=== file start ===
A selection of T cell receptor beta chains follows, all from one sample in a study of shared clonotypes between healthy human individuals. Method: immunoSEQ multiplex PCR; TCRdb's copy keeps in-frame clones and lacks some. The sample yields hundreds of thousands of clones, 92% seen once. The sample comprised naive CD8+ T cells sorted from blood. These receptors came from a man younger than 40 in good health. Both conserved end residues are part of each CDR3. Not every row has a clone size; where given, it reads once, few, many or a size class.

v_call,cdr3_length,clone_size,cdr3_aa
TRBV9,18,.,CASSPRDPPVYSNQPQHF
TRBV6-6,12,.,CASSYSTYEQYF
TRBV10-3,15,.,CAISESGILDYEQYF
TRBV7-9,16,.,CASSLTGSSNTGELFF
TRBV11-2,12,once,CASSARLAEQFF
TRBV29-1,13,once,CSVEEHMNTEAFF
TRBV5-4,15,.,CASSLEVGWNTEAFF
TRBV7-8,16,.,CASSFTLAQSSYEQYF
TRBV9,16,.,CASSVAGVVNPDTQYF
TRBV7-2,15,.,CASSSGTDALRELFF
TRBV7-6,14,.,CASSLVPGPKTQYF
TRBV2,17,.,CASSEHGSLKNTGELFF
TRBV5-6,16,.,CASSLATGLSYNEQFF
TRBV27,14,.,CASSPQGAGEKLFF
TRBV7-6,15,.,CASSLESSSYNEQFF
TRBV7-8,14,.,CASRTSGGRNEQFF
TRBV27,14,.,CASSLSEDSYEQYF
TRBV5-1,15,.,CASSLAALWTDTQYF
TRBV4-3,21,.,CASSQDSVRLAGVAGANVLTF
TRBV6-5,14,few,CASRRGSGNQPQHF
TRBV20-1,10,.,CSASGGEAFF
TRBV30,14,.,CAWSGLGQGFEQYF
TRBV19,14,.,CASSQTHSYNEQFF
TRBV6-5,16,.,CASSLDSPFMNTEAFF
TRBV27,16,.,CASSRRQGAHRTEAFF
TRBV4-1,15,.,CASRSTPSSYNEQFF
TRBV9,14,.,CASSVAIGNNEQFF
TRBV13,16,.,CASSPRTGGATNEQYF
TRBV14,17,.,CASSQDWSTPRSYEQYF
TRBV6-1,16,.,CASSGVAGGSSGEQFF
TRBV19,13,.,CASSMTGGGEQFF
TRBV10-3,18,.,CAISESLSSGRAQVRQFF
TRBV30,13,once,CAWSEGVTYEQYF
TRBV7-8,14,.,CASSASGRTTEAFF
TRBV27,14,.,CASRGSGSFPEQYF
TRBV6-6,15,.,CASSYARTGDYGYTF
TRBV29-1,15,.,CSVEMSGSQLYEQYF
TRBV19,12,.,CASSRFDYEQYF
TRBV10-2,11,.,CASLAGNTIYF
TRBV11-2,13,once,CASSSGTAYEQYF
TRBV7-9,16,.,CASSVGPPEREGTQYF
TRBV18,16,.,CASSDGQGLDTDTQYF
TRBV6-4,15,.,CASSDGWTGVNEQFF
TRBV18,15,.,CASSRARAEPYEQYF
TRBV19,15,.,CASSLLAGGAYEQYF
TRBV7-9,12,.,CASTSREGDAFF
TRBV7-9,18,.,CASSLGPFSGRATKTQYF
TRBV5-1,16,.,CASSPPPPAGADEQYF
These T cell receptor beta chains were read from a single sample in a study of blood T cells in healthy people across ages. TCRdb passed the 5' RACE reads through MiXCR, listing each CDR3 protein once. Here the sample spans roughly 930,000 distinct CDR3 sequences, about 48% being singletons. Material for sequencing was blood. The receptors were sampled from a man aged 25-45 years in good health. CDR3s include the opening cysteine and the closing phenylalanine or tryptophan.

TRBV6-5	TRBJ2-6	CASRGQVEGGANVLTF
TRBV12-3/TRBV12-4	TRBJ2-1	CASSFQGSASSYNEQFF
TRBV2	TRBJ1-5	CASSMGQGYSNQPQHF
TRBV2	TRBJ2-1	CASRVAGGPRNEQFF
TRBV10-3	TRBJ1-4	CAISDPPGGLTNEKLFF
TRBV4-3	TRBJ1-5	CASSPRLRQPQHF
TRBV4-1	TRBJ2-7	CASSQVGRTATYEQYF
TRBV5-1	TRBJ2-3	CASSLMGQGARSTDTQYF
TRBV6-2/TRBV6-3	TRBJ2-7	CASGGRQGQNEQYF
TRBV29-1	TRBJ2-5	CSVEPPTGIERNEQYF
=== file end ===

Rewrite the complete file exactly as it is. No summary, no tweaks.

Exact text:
A selection of T cell receptor beta chains follows, all from one sample in a study of shared clonotypes between healthy human individuals. Method: immunoSEQ multiplex PCR; TCRdb's copy keeps in-frame clones and lacks some. The sample yields hundreds of thousands of clones, 92% seen once. The sample comprised naive CD8+ T cells sorted from blood. These receptors came from a man younger than 40 in good health. Both conserved end residues are part of each CDR3. Not every row has a clone size; where given, it reads once, few, many or a size class.

v_call,cdr3_length,clone_size,cdr3_aa
TRBV9,18,.,CASSPRDPPVYSNQPQHF
TRBV6-6,12,.,CASSYSTYEQYF
TRBV10-3,15,.,CAISESGILDYEQYF
TRBV7-9,16,.,CASSLTGSSNTGELFF
TRBV11-2,12,once,CASSARLAEQFF
TRBV29-1,13,once,CSVEEHMNTEAFF
TRBV5-4,15,.,CASSLEVGWNTEAFF
TRBV7-8,16,.,CASSFTLAQSSYEQYF
TRBV9,16,.,CASSVAGVVNPDTQYF
TRBV7-2,15,.,CASSSGTDALRELFF
TRBV7-6,14,.,CASSLVPGPKTQYF
TRBV2,17,.,CASSEHGSLKNTGELFF
TRBV5-6,16,.,CASSLATGLSYNEQFF
TRBV27,14,.,CASSPQGAGEKLFF
TRBV7-6,15,.,CASSLESSSYNEQFF
TRBV7-8,14,.,CASRTSGGRNEQFF
TRBV27,14,.,CASSLSEDSYEQYF
TRBV5-1,15,.,CASSLAALWTDTQYF
TRBV4-3,21,.,CASSQDSVRLAGVAGANVLTF
TRBV6-5,14,few,CASRRGSGNQPQHF
TRBV20-1,10,.,CSASGGEAFF
TRBV30,14,.,CAWSGLGQGFEQYF
TRBV19,14,.,CASSQTHSYNEQFF
TRBV6-5,16,.,CASSLDSPFMNTEAFF
TRBV27,16,.,CASSRRQGAHRTEAFF
TRBV4-1,15,.,CASRSTPSSYNEQFF
TRBV9,14,.,CASSVAIGNNEQFF
TRBV13,16,.,CASSPRTGGATNEQYF
TRBV14,17,.,CASSQDWSTPRSYEQYF
TRBV6-1,16,.,CASSGVAGGSSGEQFF
TRBV19,13,.,CASSMTGGGEQFF
TRBV10-3,18,.,CAISESLSSGRAQVRQFF
TRBV30,13,once,CAWSEGVTYEQYF
TRBV7-8,14,.,CASSASGRTTEAFF
TRBV27,14,.,CASRGSGSFPEQYF
TRBV6-6,15,.,CASSYARTGDYGYTF
TRBV29-1,15,.,CSVEMSGSQLYEQYF
TRBV19,12,.,CASSRFDYEQYF
TRBV10-2,11,.,CASLAGNTIYF
TRBV11-2,13,once,CASSSGTAYEQYF
TRBV7-9,16,.,CASSVGPPEREGTQYF
TRBV18,16,.,CASSDGQGLDTDTQYF
TRBV6-4,15,.,CASSDGWTGVNEQFF
TRBV18,15,.,CASSRARAEPYEQYF
TRBV19,15,.,CASSLLAGGAYEQYF
TRBV7-9,12,.,CASTSREGDAFF
TRBV7-9,18,.,CASSLGPFSGRATKTQYF
TRBV5-1,16,.,CASSPPPPAGADEQYF
These T cell receptor beta chains were read from a single sample in a study of blood T cells in healthy people across ages. TCRdb passed the 5' RACE reads through MiXCR, listing each CDR3 protein once. Here the sample spans roughly 930,000 distinct CDR3 sequences, about 48% being singletons. Material for sequencing was blood. The receptors were sampled from a man aged 25-45 years in good health. CDR3s include the opening cysteine and the closing phenylalanine or tryptophan.

TRBV6-5	TRBJ2-6	CASRGQVEGGANVLTF
TRBV12-3/TRBV12-4	TRBJ2-1	CASSFQGSASSYNEQFF
TRBV2	TRBJ1-5	CASSMGQGYSNQPQHF
TRBV2	TRBJ2-1	CASRVAGGPRNEQFF
TRBV10-3	TRBJ1-4	CAISDPPGGLTNEKLFF
TRBV4-3	TRBJ1-5	CASSPRLRQPQHF
TRBV4-1	TRBJ2-7	CASSQVGRTATYEQYF
TRBV5-1	TRBJ2-3	CASSLMGQGARSTDTQYF
TRBV6-2/TRBV6-3	TRBJ2-7	CASGGRQGQNEQYF
TRBV29-1	TRBJ2-5	CSVEPPTGIERNEQYF